Cuti, Duane Reade's CEO, says the company only records productrebates after the product is sold. Likewise, he says it only recordsadvertising rebates once those ads have run and the costs have been expensed.
, force us to give them writtendocumentation from the vendor for when that money is earned," he says."Management doesn't have a lot of latitude with this."
He says the rise in receivables also includes uncollected amounts frommanufacturers for joint advertising, and that skews the results. He addsthat receivable days outstanding for pharmacy sales alone run about 28days, which is consistent with the industry. (Pharmacy sales, which drugstores typically collect through third-party health providers, are a goodmeasure of receivables, because most other products sold in drugstores arepaid for with cash.)
Another reason for the sharp increase may be the bankruptcy filing of the
, which had been collecting receivables for Duane Reade.
Meanwhile, Duane Reade, which had experienced losses in recent years, hasreported strong sales and profit growth in recent quarters. For the thirdquarter ended Sept. 26, the company earned $5.7 million, or 31 cents pershare, on sales of $144 million. That compares with a loss of $1.8 million,or 18 cents per share, on sales of $107million the year earlier.
And this fall, the company agreed to buy the 38-unit
chain, increasing its presence in New York, where it holdsa 20% market share, according to
Metro Market Studies
, a marketresearch firm.
Along with that rapid growth, however, has come an inventory buildup. Inventories typically grow in line with sales. But days inventory outstanding, which compares inventory with sales, has climbed to 93 days in the thirdquarter, from 72 days in the first quarter ended March 28, according to Avalon.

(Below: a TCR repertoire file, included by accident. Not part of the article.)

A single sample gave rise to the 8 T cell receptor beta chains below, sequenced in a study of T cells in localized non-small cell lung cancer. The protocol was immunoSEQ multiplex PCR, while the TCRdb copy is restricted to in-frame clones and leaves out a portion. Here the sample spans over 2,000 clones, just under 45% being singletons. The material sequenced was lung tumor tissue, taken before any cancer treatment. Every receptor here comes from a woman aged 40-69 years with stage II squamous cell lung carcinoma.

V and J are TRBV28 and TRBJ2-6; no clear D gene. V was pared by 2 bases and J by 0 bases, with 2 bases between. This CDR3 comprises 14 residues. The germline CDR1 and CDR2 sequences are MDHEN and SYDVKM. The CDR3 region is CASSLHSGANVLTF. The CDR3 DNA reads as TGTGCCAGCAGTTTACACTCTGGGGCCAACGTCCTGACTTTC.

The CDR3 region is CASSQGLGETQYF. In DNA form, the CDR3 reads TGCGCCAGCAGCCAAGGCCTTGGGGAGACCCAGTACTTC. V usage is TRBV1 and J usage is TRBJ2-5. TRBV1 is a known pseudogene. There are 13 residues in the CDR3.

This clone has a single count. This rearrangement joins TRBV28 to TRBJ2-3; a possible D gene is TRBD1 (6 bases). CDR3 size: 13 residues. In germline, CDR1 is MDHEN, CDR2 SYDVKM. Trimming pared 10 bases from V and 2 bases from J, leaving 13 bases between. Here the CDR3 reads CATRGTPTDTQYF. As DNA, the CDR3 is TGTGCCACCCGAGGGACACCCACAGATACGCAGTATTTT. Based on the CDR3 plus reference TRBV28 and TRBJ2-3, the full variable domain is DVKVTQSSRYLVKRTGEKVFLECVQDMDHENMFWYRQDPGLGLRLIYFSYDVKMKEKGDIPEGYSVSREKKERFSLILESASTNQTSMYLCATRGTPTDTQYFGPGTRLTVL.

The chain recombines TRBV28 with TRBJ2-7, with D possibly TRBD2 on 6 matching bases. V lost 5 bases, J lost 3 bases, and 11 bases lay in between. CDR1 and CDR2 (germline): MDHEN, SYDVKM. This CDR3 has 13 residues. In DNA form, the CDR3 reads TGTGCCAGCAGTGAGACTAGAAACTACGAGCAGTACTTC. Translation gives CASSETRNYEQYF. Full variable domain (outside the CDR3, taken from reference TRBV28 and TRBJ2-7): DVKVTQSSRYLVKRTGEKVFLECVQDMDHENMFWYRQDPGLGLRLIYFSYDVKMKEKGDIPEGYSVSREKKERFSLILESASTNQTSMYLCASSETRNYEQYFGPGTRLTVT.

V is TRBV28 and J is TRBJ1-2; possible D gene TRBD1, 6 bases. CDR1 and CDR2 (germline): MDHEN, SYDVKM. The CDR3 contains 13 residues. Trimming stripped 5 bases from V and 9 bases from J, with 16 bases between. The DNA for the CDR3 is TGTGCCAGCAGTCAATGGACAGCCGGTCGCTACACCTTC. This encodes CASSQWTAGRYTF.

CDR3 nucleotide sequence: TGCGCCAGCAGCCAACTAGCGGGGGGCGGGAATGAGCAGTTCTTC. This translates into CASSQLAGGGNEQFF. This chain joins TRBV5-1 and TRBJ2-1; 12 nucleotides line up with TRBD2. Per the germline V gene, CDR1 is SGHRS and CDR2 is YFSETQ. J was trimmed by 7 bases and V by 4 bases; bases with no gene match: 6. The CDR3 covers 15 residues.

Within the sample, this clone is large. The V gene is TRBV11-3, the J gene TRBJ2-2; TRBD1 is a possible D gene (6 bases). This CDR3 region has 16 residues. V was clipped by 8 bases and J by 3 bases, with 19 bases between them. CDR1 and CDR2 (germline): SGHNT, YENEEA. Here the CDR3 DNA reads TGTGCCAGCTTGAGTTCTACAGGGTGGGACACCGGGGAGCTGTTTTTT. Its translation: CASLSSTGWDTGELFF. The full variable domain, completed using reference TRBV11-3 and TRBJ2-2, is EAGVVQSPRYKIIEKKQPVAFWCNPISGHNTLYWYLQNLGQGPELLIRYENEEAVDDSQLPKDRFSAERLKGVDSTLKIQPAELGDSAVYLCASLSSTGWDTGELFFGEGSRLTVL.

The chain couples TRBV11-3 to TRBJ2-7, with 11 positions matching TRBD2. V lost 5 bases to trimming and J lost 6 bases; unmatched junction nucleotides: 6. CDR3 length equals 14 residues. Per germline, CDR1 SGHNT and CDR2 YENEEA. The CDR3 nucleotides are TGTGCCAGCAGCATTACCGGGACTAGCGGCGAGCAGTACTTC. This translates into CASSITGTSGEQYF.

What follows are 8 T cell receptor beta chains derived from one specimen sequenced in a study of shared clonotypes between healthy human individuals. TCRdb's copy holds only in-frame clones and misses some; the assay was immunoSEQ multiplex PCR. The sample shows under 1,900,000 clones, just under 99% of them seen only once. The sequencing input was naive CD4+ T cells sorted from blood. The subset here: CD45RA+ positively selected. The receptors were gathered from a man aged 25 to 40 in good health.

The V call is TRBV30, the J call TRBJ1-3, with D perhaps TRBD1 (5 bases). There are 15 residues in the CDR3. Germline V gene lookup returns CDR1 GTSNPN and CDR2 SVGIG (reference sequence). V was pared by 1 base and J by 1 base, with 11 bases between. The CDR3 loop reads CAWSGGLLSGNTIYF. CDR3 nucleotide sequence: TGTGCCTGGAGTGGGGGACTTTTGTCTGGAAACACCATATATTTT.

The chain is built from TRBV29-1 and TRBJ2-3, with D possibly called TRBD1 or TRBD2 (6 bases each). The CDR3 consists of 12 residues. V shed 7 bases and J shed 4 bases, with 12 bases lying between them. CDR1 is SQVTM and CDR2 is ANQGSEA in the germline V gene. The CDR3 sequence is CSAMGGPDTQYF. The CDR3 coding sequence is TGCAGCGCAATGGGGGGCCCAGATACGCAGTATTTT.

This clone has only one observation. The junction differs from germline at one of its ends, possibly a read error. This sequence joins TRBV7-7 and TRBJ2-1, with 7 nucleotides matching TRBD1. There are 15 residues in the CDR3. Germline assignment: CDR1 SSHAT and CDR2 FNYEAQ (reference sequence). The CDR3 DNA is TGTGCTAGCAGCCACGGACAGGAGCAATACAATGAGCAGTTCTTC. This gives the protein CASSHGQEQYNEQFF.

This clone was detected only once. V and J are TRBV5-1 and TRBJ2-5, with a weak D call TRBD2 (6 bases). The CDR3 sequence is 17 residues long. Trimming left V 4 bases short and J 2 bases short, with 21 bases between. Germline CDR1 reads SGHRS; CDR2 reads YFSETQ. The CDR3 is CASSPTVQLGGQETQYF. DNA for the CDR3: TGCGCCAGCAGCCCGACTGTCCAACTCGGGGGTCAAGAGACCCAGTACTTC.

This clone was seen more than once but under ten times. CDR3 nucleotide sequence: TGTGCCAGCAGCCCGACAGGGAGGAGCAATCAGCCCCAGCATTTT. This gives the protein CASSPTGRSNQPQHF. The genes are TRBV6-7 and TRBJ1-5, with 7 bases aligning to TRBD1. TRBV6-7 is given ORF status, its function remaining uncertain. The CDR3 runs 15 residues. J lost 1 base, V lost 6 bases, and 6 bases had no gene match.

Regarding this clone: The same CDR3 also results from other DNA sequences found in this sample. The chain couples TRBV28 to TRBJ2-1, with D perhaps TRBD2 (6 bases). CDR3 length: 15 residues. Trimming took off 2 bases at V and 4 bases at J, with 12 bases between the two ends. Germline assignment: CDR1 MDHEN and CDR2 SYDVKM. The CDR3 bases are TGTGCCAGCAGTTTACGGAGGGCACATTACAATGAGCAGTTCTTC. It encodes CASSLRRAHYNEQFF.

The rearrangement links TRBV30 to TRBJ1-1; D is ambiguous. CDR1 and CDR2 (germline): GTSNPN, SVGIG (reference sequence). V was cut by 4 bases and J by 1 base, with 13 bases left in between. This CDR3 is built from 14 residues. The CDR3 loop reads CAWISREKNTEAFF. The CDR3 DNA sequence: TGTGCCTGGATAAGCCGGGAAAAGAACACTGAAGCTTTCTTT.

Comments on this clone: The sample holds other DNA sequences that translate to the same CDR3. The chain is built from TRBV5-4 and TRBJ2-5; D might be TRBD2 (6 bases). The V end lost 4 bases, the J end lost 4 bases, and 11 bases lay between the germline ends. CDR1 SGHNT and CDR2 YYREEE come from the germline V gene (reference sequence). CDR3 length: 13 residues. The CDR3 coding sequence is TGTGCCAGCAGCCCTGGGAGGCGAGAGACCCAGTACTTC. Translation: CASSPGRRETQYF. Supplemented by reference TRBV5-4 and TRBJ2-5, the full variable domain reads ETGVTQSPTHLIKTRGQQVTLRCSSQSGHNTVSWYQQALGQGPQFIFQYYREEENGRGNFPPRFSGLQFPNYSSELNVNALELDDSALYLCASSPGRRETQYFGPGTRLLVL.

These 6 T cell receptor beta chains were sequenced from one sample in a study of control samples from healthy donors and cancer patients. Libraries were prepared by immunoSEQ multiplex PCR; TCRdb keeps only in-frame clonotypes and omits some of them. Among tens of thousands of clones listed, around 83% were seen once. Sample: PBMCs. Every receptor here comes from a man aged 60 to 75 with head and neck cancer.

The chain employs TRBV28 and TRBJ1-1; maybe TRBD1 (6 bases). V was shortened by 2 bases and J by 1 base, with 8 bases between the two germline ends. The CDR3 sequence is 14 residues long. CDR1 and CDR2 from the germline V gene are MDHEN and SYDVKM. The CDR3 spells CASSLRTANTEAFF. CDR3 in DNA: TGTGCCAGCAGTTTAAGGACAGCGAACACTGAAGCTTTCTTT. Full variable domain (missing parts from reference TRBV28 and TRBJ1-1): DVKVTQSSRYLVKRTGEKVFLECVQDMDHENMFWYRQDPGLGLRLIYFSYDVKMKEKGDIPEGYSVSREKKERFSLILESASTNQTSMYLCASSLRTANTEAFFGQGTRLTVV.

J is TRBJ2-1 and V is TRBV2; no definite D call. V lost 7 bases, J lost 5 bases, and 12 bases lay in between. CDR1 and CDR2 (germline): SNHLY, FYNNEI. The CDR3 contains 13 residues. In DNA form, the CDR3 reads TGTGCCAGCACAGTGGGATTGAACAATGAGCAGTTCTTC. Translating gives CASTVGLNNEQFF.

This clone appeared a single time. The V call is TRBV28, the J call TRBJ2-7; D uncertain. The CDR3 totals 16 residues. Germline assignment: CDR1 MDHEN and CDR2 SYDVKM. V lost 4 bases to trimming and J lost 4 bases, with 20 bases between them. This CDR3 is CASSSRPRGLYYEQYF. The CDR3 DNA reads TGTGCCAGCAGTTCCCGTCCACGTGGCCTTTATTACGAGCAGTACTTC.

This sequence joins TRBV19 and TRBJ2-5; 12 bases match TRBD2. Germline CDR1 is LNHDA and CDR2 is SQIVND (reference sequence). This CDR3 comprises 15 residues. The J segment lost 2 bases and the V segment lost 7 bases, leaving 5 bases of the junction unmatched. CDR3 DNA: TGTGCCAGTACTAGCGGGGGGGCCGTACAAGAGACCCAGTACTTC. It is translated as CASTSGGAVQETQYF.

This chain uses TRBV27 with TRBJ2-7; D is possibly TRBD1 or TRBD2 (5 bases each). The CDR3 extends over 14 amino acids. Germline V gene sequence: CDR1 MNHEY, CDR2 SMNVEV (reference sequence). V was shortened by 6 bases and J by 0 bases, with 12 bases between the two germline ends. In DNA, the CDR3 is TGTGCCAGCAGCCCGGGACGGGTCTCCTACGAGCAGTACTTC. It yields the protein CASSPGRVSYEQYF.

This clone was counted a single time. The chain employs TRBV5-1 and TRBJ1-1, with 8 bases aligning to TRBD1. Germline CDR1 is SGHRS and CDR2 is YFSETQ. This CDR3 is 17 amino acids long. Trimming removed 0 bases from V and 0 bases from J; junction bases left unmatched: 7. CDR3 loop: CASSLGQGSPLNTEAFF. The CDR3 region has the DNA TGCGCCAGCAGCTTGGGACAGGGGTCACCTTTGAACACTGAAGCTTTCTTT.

Cuti says Duane Reade had been building inventory in preparation for theRock Bottom purchase to restock those stores.
Finally, skeptics wonder how Duane Reade is able to meet analysts' earningsestimates even as the company has fallen short of sales projections. Theyask how Duane Reade was able to boost its gross margin over the pastthree quarters, even as pharmacy sales, its lowest-margin products, haveincreased.
Cuti says the company has only missed sales estimates for stores open atleast one year but has met or exceeded predictions for total salesincreases, which includes newer stores. He says Duane Reade is purposelycannibalizing some high-volume stores, which has depressed same-storesales growth.
According to Duane Reade's
Securities and Exchange Commission
filings, gross margins have increased from "the sale of higher marginmerchandise such as cosmetics, vitamins, general merchandise, generic drugsand private label products; and higherpromotional allowances received from vendors."
"In order to compensate for the increase in pharmacy sales, Duane Readewould need about a 400 basis point rise on those higher end products," saysone person who is short the stock. "I find it implausible that they couldbe getting that much better pricing on tissues."
Oddly, questions about Duane Reade's accounting may actually drivethe stock higher in the long run if a consolidator snaps up the company.That seems more likely today with Duane Reade trading at a lower multiple.When
recently agreed to buy
Genovese Drug Stores
, it noted that to penetrate the Big Apple it was easier to buy than build.